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Rectilinear motion (application)

Module by: Sunil Kumar Singh. E-mail the author

Summary: Solving problems is an essential part of the understanding

Questions and their answers are presented here in the module text format as if it were an extension of the treatment of the topic. The idea is to provide a verbose explanation, detailing the application of theory. Solution presented is, therefore, treated as the part of the understanding process – not merely a Q/A session. The emphasis is to enforce ideas and concepts, which can not be completely absorbed unless they are put to real time situation.

Representative problems and their solutions

We discuss problems, which highlight certain aspects of rectilinear motion. The questions are categorized in terms of the characterizing features of the subject matter :

  • Interpretation of position - time plot
  • Interpretation of displacement - time plot
  • Displacement
  • Average velocity

Position vector

Example 1

Problem : Two boys (P and Q) walk to their respective school from their homes in the morning on a particular day. Their motions are plotted on a position – time graph for the day as shown. If all schools and homes are situated by the side of a straight road, then answer the followings :

Figure 1: Position – time plot of a rectilinear motion.
Motion of two boys
 Motion of two boys  (rmq1.gif)

  1. Which of the two resides closer to the school?
  2. Which of the two starts earlier for the school?
  3. Which of the two walks faster?
  4. Which of the two reaches the school earlier?
  5. Which of the two overtakes other during walk?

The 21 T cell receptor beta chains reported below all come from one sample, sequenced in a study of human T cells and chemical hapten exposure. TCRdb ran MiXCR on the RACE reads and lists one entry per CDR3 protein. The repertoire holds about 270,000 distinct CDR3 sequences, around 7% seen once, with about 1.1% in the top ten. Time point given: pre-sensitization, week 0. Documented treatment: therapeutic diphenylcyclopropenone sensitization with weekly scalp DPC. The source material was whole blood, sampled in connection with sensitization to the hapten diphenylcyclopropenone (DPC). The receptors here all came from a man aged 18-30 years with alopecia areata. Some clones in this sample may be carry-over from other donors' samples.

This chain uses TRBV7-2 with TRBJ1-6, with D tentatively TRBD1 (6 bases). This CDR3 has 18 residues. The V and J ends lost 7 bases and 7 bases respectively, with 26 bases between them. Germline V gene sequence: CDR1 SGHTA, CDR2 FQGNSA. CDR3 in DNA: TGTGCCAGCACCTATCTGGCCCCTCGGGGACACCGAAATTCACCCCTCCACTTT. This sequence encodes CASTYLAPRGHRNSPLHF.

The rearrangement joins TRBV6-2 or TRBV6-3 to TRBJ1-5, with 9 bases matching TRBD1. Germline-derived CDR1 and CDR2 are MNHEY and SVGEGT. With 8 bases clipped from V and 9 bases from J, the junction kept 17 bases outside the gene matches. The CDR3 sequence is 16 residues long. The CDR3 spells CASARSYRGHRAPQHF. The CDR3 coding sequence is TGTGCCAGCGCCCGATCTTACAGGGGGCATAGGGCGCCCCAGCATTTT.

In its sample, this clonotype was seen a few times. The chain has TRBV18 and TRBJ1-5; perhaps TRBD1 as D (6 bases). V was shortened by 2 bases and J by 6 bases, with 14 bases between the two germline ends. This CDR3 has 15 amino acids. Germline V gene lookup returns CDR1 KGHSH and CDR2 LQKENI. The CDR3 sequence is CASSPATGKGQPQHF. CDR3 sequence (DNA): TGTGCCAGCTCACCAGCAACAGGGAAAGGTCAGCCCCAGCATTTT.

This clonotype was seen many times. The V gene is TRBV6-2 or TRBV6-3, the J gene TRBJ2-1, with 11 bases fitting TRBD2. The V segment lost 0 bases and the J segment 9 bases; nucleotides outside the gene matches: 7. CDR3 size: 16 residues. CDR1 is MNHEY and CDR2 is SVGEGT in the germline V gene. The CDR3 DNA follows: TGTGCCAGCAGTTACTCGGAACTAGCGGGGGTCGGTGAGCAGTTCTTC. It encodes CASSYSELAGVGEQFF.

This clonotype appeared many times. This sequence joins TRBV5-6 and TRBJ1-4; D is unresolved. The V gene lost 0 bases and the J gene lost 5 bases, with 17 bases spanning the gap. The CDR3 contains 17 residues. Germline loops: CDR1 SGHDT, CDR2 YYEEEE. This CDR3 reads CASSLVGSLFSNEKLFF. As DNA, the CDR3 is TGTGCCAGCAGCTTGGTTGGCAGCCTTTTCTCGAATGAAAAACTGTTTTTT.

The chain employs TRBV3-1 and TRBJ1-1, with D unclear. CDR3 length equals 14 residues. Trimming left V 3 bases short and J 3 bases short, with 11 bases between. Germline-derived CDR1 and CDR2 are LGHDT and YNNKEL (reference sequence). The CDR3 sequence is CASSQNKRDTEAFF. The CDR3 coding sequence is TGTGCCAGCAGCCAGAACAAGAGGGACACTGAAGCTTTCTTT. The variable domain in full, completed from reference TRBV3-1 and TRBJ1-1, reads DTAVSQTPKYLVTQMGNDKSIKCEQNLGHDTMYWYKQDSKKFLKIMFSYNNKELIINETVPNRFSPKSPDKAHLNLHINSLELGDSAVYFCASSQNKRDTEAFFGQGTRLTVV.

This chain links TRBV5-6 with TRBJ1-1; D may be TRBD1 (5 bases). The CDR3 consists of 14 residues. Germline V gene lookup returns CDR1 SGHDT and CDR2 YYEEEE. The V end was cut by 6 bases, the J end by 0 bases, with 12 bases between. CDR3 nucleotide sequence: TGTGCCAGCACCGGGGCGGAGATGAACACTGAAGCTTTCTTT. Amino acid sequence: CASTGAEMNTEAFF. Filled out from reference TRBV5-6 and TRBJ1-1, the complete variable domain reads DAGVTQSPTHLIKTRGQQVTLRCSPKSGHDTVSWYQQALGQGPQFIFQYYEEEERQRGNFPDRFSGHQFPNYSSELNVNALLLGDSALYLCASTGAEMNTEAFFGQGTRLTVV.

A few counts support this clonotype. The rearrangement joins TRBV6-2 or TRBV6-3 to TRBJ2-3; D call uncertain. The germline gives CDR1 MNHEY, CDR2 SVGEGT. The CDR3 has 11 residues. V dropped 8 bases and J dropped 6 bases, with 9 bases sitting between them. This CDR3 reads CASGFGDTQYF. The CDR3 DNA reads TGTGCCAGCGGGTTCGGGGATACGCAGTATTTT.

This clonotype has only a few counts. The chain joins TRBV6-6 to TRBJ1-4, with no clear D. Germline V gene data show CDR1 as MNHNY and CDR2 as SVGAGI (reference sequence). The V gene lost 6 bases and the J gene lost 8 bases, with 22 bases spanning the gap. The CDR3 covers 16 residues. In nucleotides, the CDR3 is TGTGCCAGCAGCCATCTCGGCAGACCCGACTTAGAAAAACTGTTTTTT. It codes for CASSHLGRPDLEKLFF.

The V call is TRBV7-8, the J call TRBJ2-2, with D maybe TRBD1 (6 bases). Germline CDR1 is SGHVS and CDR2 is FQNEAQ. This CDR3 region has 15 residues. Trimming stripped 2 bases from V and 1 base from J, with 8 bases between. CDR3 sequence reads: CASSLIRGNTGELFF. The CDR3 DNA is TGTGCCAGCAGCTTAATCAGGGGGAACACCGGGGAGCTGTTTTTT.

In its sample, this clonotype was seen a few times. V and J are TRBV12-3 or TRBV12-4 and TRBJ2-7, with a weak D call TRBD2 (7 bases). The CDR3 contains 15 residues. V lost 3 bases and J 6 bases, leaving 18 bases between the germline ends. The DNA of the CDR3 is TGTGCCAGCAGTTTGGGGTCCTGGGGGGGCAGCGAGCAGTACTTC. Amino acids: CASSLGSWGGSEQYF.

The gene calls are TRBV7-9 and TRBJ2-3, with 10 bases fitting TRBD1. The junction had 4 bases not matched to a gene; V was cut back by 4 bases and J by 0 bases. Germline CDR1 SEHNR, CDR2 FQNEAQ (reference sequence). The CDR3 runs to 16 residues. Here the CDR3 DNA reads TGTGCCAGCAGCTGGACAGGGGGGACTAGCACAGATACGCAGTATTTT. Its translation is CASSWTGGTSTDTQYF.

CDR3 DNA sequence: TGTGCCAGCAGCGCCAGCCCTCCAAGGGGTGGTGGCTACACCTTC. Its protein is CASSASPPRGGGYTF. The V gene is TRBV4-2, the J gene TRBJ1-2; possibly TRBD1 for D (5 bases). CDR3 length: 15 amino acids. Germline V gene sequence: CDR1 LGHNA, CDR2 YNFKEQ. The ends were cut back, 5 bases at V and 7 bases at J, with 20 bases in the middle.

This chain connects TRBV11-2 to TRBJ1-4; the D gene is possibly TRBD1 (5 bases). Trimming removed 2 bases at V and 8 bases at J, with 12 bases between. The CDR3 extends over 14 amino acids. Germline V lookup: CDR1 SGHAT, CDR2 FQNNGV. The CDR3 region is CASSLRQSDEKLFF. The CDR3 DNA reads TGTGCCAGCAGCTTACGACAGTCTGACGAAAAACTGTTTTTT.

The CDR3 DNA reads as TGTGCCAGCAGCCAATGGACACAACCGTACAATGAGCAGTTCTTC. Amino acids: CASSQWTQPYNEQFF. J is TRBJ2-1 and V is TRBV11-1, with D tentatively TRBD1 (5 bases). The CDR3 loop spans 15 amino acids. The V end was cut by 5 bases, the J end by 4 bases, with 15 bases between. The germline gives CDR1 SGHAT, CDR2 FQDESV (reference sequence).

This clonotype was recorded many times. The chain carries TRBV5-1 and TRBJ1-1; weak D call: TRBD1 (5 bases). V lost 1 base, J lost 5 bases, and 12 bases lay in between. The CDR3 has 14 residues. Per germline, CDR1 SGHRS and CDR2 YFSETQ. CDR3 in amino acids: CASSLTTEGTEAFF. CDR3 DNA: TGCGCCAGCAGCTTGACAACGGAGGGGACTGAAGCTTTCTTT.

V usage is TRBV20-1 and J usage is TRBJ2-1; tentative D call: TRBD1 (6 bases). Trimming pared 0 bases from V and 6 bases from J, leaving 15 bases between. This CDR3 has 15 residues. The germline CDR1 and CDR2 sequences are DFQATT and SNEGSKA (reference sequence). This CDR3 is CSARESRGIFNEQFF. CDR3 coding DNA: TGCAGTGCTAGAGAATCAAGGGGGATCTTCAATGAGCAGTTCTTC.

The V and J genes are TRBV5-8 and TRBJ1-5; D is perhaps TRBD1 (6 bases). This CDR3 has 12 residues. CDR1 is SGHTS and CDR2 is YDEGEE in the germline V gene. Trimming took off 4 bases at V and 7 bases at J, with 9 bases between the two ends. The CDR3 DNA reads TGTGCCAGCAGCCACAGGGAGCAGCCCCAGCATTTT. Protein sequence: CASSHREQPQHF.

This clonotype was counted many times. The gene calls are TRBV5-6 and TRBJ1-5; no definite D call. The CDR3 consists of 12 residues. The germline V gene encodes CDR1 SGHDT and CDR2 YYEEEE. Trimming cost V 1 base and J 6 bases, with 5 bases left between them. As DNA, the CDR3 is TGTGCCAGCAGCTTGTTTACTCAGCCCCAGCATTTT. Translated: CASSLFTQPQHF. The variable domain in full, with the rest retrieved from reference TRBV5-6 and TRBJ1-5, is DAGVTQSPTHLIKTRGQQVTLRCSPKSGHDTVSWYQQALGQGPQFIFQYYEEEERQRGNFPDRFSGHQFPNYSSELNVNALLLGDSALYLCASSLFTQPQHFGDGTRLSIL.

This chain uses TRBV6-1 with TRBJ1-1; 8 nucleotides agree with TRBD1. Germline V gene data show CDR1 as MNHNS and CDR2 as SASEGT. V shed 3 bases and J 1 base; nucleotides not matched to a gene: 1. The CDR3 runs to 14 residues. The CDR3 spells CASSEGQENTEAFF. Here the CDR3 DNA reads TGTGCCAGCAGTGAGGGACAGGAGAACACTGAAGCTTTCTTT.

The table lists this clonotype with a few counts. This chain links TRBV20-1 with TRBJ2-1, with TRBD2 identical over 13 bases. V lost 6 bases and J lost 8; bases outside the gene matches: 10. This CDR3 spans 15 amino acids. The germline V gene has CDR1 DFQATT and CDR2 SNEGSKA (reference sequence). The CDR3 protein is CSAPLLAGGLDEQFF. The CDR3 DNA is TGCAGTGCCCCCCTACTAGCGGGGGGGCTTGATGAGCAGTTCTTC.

Solution : In order to answer questions, we complete the drawing with vertical and horizontal lines as shown here. Now,

Figure 2: Position – time plot of a rectilinear motion.
Motion of two boys
 Motion of two boys  (rmq2.gif)

1: Which of the two resides closer to the school?

We can answer this question by knowing the displacements. The total displacements here are OC by P and OD by Q. From figure, OC < OD. Hence, P resides closer to the school.

2: Which of the two starts earlier for the school?

The start times are point O for P and A for Q on the time axis. Hence, P starts earlier for school.

3: Which of the two walks faster?

The speed is given by the slope of the plot. Slope of the motion of P is smaller than that of Q. Hence, Q walks faster.

4: Which of the two reaches the school earlier?

Both boys reach school at the time given by point B on time axis. Hence, they reach school at the same time.

5: Which of the two overtakes other during walk?

The plots intersect at a point E. They are at the same location at this time instant. Since, speed of B is greater, he overtakes A.

Interpretation of displacement - time plot

Example 2

Problem : A displacement – time plot in one dimension is as shown. Find the ratio of velocities represented by two straight lines.

Figure 3: There two segments of different velocities.